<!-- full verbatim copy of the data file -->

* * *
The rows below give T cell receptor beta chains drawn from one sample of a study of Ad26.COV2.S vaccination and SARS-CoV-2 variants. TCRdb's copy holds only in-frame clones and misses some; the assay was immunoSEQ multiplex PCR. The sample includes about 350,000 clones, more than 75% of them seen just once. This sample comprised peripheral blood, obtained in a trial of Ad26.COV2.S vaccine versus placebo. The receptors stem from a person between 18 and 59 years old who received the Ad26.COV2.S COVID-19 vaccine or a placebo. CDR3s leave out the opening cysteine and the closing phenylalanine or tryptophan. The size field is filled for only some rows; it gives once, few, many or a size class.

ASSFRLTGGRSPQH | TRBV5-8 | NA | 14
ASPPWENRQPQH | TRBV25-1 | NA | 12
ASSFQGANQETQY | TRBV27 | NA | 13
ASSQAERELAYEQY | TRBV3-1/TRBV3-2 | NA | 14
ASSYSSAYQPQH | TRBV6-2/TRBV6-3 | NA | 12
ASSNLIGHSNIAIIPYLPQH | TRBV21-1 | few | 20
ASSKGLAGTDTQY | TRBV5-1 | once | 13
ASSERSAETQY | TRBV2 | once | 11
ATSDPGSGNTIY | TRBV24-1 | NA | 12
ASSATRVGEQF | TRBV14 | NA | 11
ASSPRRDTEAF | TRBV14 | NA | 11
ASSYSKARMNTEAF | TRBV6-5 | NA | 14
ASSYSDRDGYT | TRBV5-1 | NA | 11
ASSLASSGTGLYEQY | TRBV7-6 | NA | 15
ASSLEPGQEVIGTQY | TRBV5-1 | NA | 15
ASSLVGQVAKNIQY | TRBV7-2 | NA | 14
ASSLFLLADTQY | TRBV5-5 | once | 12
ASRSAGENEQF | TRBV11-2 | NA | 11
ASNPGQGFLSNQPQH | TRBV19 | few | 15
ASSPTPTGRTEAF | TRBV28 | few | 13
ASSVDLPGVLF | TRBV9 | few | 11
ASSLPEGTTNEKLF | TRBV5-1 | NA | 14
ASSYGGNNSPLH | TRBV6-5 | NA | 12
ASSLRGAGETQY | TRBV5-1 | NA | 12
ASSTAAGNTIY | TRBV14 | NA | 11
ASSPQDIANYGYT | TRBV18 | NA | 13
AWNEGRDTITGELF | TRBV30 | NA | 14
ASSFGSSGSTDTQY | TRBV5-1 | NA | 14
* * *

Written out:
The rows below give T cell receptor beta chains drawn from one sample of a study of Ad26.COV2.S vaccination and SARS-CoV-2 variants. TCRdb's copy holds only in-frame clones and misses some; the assay was immunoSEQ multiplex PCR. The sample includes about 350,000 clones, more than 75% of them seen just once. This sample comprised peripheral blood, obtained in a trial of Ad26.COV2.S vaccine versus placebo. The receptors stem from a person between 18 and 59 years old who received the Ad26.COV2.S COVID-19 vaccine or a placebo. CDR3s leave out the opening cysteine and the closing phenylalanine or tryptophan. The size field is filled for only some rows; it gives once, few, many or a size class.

ASSFRLTGGRSPQH | TRBV5-8 | NA | 14
ASPPWENRQPQH | TRBV25-1 | NA | 12
ASSFQGANQETQY | TRBV27 | NA | 13
ASSQAERELAYEQY | TRBV3-1/TRBV3-2 | NA | 14
ASSYSSAYQPQH | TRBV6-2/TRBV6-3 | NA | 12
ASSNLIGHSNIAIIPYLPQH | TRBV21-1 | few | 20
ASSKGLAGTDTQY | TRBV5-1 | once | 13
ASSERSAETQY | TRBV2 | once | 11
ATSDPGSGNTIY | TRBV24-1 | NA | 12
ASSATRVGEQF | TRBV14 | NA | 11
ASSPRRDTEAF | TRBV14 | NA | 11
ASSYSKARMNTEAF | TRBV6-5 | NA | 14
ASSYSDRDGYT | TRBV5-1 | NA | 11
ASSLASSGTGLYEQY | TRBV7-6 | NA | 15
ASSLEPGQEVIGTQY | TRBV5-1 | NA | 15
ASSLVGQVAKNIQY | TRBV7-2 | NA | 14
ASSLFLLADTQY | TRBV5-5 | once | 12
ASRSAGENEQF | TRBV11-2 | NA | 11
ASNPGQGFLSNQPQH | TRBV19 | few | 15
ASSPTPTGRTEAF | TRBV28 | few | 13
ASSVDLPGVLF | TRBV9 | few | 11
ASSLPEGTTNEKLF | TRBV5-1 | NA | 14
ASSYGGNNSPLH | TRBV6-5 | NA | 12
ASSLRGAGETQY | TRBV5-1 | NA | 12
ASSTAAGNTIY | TRBV14 | NA | 11
ASSPQDIANYGYT | TRBV18 | NA | 13
AWNEGRDTITGELF | TRBV30 | NA | 14
ASSFGSSGSTDTQY | TRBV5-1 | NA | 14